this is a view of the big bull field from the far end….five strips make fifteen days grazing for six heifers and four goats…interestingly the goats have really taken to this group of heifers…these are Courts heifers and I am raising them and will AI breed them..

big bull field from far end

final photo of seed on a cow pie….here I can easily see in the photo …barley, ryegrass and or orchardgrass and two kinds of clover…the rape and turnip are too tiny to see and the vetch always hides from me but it comes up…it is one of my favorite fall planted cover crops….Actually I am looking forward to spring,,,,almost every lot has been sprinkled with Crimson Clover and hairy vetch and dwarf essex Rape…there have been smatterings of other things in some mixws…turnips and radishes primarily…but it is too late for radishes to do much now…..but when those three that are everywhere bloom in the spring this place is going to be beautiful….it will be painted in green and crimson and purple and transition to the golden yellow of the rape, with smatterings of white flowers…and all of them great soil builders….then the red clover will take over in the early summer with its pink blossoms.

barley, ryegrass orchardgrass and 2 clovers

The goats grazing in one of the front paddocks when they were on the south side of the farm…

YOUR JOB IS TO EAT THE WEEDS

Just as I was finishing this the mail delivery man drove into the yard with a box too big for the mailbox…It was the 10 lbs of chicory I ordered just three days ago….won’t plant it til spring….I also have 10 lbs of switchgrass that will go in one paddock in the early summer….I have seen some beautiful switchgrass in the valley which prompted me yt order it….If I can get it established it is great summer grazing and is a deep rooted soil building perennial plant that should be good for the rest of my life if the grazing is managed….that I can do….

Farm Update and photos 5/10/2015


As always…to see any picture larger click on it…use your browser back arrow to return to the blog.

It was a pretty weekend and I got a lot done and managed to take a few photos around the farm.

My garden is doing fair…looks like I once again am having some herbicide carryover issues with well composted manure on my tomatoes…three or four of them are showing the knurling that is the first symptom…. The promise of composting killing weed seed is false….I think it is a development zone for lambsquarter…fortunately lambsquarter is easily pulled and dealt with….I have it everywhere I put compost on my garden….

But the cover crop which was broadcast on my garden last fall is really pretty now on the part that has not yet been mown. Photo below.

unmowed part of my garden plot

Sunday I spent a few hours cleaning up where I fed the horses hay in a round bale feeder during the hard weather….I did not realize how much was there until I started hauling…the bin on the left is old stuff that has composted…the bin on the right and the pile are new.

spring cleaning

Part of the chickens are in a chicken tractor and I generally move it every two days or so and then broadcast some seed behind it and lately have taken to covering the seed with something…hay..manure…mulch just something to cover the seed. I did this all winter as well. this first shot is of seeds sown during the early winter…There is no pattern or plan to what is sown…I go grab a cup full of seed and broadcast it behind the tractor…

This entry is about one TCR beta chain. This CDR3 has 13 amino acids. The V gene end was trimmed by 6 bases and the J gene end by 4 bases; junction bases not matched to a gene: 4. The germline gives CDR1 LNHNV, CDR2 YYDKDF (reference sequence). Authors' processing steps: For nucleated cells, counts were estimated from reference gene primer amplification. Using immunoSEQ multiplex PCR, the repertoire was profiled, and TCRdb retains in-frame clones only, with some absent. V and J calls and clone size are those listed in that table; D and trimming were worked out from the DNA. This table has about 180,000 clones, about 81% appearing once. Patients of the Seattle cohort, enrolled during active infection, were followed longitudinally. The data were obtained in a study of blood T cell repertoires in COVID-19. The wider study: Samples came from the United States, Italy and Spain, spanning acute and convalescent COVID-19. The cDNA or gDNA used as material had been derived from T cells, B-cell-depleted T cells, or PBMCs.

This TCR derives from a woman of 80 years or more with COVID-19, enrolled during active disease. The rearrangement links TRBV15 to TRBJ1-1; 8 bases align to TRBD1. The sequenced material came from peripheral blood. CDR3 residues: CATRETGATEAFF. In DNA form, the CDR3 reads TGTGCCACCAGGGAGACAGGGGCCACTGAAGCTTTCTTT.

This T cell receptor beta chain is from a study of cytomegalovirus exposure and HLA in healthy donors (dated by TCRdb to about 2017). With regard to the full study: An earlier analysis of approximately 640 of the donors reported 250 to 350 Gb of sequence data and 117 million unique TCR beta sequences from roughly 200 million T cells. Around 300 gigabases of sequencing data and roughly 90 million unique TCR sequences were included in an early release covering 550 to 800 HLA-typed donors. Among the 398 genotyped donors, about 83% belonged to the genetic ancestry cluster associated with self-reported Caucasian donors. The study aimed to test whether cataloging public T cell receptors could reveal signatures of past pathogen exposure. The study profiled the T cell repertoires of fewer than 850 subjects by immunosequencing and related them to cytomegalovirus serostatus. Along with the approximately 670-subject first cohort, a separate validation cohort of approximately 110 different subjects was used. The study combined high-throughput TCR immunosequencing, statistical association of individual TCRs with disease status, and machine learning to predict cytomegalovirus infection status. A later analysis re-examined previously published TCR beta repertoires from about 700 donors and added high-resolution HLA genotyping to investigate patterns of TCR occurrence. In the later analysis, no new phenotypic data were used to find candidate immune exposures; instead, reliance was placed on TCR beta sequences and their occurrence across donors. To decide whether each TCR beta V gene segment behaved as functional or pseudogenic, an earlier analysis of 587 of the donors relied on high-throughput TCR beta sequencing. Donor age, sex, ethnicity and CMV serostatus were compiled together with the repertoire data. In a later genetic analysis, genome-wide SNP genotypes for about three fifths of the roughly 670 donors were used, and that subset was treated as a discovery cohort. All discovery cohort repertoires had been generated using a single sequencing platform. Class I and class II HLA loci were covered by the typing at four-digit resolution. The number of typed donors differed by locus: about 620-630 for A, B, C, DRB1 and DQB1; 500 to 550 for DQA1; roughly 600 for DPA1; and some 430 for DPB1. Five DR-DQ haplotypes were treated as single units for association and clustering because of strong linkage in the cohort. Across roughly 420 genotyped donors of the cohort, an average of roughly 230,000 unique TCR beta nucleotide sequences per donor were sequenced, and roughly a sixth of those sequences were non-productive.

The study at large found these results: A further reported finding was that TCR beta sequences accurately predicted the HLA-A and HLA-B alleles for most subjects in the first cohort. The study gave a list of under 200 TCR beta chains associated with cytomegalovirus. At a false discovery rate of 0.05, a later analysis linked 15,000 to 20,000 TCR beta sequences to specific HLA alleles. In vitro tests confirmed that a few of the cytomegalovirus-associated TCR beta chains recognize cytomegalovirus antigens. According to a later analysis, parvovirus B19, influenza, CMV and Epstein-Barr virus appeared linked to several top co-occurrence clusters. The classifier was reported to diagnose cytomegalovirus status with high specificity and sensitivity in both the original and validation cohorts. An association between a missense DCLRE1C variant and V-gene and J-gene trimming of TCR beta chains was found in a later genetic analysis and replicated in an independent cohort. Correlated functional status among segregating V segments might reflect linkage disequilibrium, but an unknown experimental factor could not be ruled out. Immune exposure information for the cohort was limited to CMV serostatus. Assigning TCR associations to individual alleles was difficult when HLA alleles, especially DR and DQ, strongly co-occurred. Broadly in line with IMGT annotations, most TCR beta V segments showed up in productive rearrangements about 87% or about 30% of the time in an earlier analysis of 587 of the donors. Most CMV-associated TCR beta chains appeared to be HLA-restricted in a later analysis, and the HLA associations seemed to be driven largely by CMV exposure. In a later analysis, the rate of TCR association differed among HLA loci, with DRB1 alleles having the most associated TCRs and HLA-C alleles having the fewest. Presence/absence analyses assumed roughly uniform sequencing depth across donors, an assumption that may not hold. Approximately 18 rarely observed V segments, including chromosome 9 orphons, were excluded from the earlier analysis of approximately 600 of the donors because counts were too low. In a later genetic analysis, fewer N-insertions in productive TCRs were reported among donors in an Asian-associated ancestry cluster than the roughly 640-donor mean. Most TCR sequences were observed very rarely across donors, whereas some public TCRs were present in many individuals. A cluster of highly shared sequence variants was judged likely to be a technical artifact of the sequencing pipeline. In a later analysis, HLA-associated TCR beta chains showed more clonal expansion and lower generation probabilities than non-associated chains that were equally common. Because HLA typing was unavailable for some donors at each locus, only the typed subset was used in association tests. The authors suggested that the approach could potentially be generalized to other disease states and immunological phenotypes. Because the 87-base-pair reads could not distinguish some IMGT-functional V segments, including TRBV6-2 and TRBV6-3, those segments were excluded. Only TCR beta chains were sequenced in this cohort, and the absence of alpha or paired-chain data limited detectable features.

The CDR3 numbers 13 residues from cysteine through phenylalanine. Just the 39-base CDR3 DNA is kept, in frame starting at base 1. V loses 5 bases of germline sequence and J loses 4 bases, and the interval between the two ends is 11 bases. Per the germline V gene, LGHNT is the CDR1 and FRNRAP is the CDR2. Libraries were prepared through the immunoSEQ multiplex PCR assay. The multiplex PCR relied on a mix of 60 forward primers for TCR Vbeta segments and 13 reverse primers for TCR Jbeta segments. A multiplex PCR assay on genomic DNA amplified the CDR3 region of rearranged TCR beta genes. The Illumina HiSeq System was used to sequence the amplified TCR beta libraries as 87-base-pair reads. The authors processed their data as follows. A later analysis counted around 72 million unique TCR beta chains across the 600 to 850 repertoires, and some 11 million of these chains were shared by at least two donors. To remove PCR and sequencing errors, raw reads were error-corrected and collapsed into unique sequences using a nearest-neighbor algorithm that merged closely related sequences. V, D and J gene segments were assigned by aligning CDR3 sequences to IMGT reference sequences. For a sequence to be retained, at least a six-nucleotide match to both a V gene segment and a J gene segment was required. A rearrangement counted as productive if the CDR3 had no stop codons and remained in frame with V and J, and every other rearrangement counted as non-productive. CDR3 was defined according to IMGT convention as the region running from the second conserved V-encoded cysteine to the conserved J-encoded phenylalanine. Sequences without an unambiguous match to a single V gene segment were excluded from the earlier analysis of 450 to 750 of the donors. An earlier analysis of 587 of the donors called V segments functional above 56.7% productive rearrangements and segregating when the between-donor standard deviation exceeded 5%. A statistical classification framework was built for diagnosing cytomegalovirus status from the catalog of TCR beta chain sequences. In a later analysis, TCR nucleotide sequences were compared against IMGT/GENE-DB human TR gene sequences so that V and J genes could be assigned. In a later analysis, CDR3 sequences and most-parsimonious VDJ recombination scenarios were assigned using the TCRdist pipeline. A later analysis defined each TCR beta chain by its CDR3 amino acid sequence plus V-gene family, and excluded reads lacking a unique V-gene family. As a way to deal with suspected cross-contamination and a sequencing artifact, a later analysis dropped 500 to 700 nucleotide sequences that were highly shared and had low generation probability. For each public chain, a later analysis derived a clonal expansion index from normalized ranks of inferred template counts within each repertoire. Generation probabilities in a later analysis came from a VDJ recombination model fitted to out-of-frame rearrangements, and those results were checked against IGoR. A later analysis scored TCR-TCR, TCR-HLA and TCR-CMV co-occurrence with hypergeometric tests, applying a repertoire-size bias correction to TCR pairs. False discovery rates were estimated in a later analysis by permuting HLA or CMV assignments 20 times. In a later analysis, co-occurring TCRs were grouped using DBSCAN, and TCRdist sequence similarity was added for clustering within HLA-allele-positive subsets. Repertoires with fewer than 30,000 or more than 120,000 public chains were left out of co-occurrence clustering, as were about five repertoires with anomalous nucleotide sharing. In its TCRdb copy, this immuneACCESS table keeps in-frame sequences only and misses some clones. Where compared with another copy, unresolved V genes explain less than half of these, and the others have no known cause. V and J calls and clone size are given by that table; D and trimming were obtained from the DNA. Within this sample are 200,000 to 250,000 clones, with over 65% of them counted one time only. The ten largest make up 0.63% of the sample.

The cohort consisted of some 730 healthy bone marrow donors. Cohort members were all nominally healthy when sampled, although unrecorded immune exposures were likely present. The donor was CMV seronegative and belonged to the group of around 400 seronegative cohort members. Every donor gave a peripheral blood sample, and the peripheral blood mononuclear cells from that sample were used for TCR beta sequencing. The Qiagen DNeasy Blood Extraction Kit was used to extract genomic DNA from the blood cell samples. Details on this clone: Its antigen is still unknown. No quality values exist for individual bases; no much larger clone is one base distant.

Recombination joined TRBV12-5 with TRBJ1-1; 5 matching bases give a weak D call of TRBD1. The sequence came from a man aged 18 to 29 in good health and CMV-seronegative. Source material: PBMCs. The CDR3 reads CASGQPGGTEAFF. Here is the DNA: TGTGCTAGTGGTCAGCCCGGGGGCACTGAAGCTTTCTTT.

sown behind the chicken tractor

This is my cover crop on the old bull lot…this is a lot that has had continuous cover crop for two and a half years now…this cover has not been grazed since fall when the goats were on it…now it is shoulder high on me…

shoulder high on me

The below shot is the chicken tractor coming back for a second pass…the chickens are getting the benefit of their labors and harvesting the forage they helped grow….

chicken tractor harvesting

Star Baby and Pete saw me out and thought they would encourage me to open a gate into a new paddock…but they will not go inot that one for at least another month….

how bout moving this fence

My Kiowa Blackberries are beginning to bloom…I love those berries…

kiowa berries blooming

Several folks have inquired lately about Pete, the rescue we took in a while back..he is doing well..his feet have grown out nicely and he is sound all around and has gotten so stout that we had to cut his groceries back a good bit…He is a people type horse and loves attention.

Pete Update

Below is another shot of my bull lot cover crop…Easily seen are rye, barley, vetch, crimson clover, winter peas and rape.

rye barleyvetch crimson and peas

And to close things out…Pete says, “If you don’t have any treats, I’m going to the stable.”

Well if you don't have a treat....

VFGC Spring Forage and Grazing Field Day 4/21/2015


Spring Forage and Grazing Field Day
Tuesday April 21, 2015
A Review ……photos below click on any photo to see it larger…..use your browser back key to return to the blog

Beautiful Day, Beautiful Venue, Beautiful weather, Great speakers, Fabulous Barbecue Lunch, great attendance……

It don’t get much better than this.

The Virginia Forage and Grassland Council, The Monacan Soil and Water Conservation District, Virginia NRCS, and local extension offices combined to put on a terrific field day, hosted at the farm of Ronnie Nuckols.

The crowd of over 200 attendees was split into two groups and the entire program was put on twice, with the two groups alternating stations after lunch.